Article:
Obama’s Executive Orders on Guns

 We’ve known that the White House was preparing executive orders on guns for a while now, but last week the shoe finally dropped. I was expecting something more bold from the Administration than what we got, which was essentially just a restatement of current law, and a statement asking Congress for more funds to fund key programs like the National Instant Check System and ATF inspectors.

It had been rumored that the Obama Administration may have been planning to rework federal regulations to define a person “engaged in the business” of selling firearms (and thus requiring a dealer’s license) as someone who sells more than 50 guns in a year. That did not end up happening. The Department of Justice issued a guidance statement (which has no legal effect) essentially reminding people that there have been successful prosecutions for individuals selling as few as two guns, depending on the totality of circumstances.

The other issue was restructuring federal regulation to require “responsible persons” for corporations or trusts who acquire NFA firearms (machine guns, short barreled rifles and shotguns, silencers, or AOWs) to submit fingerprints and go through the same FBI background check as individuals. It was rumored that the Administration was also planning to require signoff from chief-law-enforcement officers (CLEO) for corporations and trusts, as well as individuals. It turns out that CLEO signoff requirement will be eliminated and replaced with a CLEO notification requirement. These regulation changes have not been published in the Federal Register, so are not yet finalized. ATF has been working on this for years, and due to complexities involved with these changes, it’s not sure when they will ever be finalized.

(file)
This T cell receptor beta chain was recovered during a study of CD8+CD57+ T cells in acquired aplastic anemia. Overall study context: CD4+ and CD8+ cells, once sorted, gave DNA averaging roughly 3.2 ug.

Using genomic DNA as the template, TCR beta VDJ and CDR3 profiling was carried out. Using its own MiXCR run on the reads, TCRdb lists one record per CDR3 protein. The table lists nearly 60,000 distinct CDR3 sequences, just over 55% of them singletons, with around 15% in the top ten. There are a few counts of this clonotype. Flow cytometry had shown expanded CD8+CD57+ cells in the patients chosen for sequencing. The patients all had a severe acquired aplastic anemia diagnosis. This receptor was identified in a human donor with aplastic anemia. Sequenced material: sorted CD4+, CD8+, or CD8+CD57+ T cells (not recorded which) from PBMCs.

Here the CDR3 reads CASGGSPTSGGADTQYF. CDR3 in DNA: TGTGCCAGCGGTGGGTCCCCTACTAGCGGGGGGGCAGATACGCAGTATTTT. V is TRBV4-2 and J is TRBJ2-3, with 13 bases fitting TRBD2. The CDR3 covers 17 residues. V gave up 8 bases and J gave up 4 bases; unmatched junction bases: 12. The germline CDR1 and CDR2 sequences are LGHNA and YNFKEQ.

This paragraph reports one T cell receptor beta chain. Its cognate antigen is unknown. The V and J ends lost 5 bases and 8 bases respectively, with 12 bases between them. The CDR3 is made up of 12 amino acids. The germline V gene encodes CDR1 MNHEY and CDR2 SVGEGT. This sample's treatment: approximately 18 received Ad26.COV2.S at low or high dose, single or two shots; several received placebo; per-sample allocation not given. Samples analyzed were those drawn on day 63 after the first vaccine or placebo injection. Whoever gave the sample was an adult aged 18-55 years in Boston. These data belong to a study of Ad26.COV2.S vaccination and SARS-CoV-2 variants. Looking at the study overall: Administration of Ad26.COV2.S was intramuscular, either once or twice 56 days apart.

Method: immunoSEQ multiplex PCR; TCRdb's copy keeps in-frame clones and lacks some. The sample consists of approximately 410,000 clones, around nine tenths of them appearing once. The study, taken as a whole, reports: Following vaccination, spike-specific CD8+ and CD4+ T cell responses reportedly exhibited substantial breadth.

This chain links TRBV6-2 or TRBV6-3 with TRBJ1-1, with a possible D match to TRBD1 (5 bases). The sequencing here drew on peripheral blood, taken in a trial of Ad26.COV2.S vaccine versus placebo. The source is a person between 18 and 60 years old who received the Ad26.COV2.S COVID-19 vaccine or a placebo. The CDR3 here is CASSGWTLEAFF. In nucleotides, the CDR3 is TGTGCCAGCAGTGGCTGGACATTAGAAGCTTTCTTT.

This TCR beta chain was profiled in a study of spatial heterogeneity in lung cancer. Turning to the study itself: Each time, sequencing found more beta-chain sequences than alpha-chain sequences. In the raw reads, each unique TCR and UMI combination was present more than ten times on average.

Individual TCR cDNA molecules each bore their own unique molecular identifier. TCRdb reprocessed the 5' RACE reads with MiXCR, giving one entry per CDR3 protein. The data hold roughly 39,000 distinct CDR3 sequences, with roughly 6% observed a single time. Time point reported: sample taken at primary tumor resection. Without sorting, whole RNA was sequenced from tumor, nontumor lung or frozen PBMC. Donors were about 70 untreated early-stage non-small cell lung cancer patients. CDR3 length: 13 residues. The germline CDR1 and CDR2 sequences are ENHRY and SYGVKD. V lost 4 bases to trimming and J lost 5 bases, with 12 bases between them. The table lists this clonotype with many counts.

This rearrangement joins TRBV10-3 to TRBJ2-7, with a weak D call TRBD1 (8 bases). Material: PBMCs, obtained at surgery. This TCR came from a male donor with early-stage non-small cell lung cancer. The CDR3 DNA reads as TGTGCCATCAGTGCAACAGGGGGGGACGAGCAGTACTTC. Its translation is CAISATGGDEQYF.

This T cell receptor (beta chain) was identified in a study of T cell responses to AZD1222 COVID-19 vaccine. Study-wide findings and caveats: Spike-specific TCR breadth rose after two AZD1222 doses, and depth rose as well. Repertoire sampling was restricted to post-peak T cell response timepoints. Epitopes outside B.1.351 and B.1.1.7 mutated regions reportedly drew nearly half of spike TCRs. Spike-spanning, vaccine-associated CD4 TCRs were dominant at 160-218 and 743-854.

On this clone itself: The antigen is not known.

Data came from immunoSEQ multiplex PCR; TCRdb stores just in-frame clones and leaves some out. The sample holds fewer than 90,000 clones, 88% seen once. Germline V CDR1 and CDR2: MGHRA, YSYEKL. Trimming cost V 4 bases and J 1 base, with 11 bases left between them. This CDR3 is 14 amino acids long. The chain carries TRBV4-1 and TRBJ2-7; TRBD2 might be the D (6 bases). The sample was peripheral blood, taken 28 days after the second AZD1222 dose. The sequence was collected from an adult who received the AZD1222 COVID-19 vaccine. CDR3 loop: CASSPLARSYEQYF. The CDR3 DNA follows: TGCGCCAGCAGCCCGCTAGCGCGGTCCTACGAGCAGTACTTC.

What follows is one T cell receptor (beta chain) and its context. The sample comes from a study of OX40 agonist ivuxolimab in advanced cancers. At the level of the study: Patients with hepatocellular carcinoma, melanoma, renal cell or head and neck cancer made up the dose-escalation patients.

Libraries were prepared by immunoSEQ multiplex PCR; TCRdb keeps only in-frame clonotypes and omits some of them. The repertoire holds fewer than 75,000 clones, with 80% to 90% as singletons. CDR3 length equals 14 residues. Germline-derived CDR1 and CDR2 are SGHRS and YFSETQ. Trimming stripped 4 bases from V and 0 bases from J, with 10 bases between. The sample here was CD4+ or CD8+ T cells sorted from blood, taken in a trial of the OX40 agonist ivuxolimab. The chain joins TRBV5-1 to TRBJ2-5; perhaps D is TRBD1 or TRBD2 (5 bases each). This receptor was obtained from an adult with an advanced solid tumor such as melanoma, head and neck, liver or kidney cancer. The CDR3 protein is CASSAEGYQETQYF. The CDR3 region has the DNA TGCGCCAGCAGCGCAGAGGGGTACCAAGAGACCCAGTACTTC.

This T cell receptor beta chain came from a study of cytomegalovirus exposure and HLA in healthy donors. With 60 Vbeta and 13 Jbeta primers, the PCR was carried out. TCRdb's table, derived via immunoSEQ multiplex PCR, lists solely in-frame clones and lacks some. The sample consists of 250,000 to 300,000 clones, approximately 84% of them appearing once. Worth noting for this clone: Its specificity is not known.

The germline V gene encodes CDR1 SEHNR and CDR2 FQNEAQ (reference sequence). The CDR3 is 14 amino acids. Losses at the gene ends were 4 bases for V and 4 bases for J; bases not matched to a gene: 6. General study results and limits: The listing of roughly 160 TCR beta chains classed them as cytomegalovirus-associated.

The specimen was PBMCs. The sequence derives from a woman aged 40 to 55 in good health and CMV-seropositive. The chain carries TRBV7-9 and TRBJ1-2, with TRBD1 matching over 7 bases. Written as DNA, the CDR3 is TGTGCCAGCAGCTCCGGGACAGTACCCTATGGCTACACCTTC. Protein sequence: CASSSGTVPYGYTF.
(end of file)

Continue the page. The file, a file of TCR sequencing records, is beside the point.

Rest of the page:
In short, Obama’s executive orders were essentially a lot of hot air.


You may have heard the news that the Mayor of the bankrupt City of Harrisburg was trying to extort money out of the National Rifle Association to the tune of a quarter of a million dollars if they wanted to have use of the city’s police officers for the Great American Outdoor show hosted at the Farm Show Complex February 6-14 this year. NRA’s bylaws essentially prevent it from approving extortion money, so they balked, causing the Mayor to take the fight to the media. Fortunately, police officers from areas surrounding Harrisburg offered to step up for NRA. As a condition of hosting the show, NRA agreed to allocate grants for the local region. Apparently Mayor Papenfuse believed that meant Harrisburg should get all the money, and threw a fit when he discovered other towns in the area would be getting grants instead.

New Jersey

The smart gun law is back. Several years ago, anti-gun legislators in the Garden State passed a law which stipulated that on the call of the Attorney General, once a smart gun was available on the market, they would be the only types of guns allowed to be sold in New Jersey. Realizing that this was causing resistance to the idea of anyone developing the technology, those same legislators have floated a bill, S. 3249 / A. 4717, which would repeal the mandate, and replace it with a new mandate that would require gun dealers to stock smart guns once they become available, whether they sold or not. ANJRPC is standing firm that only full repeal of the smart gun mandate will be sufficient to drop opposition, and is asking people to contact their lawmakers to oppose S. 3249 / A. 4717.

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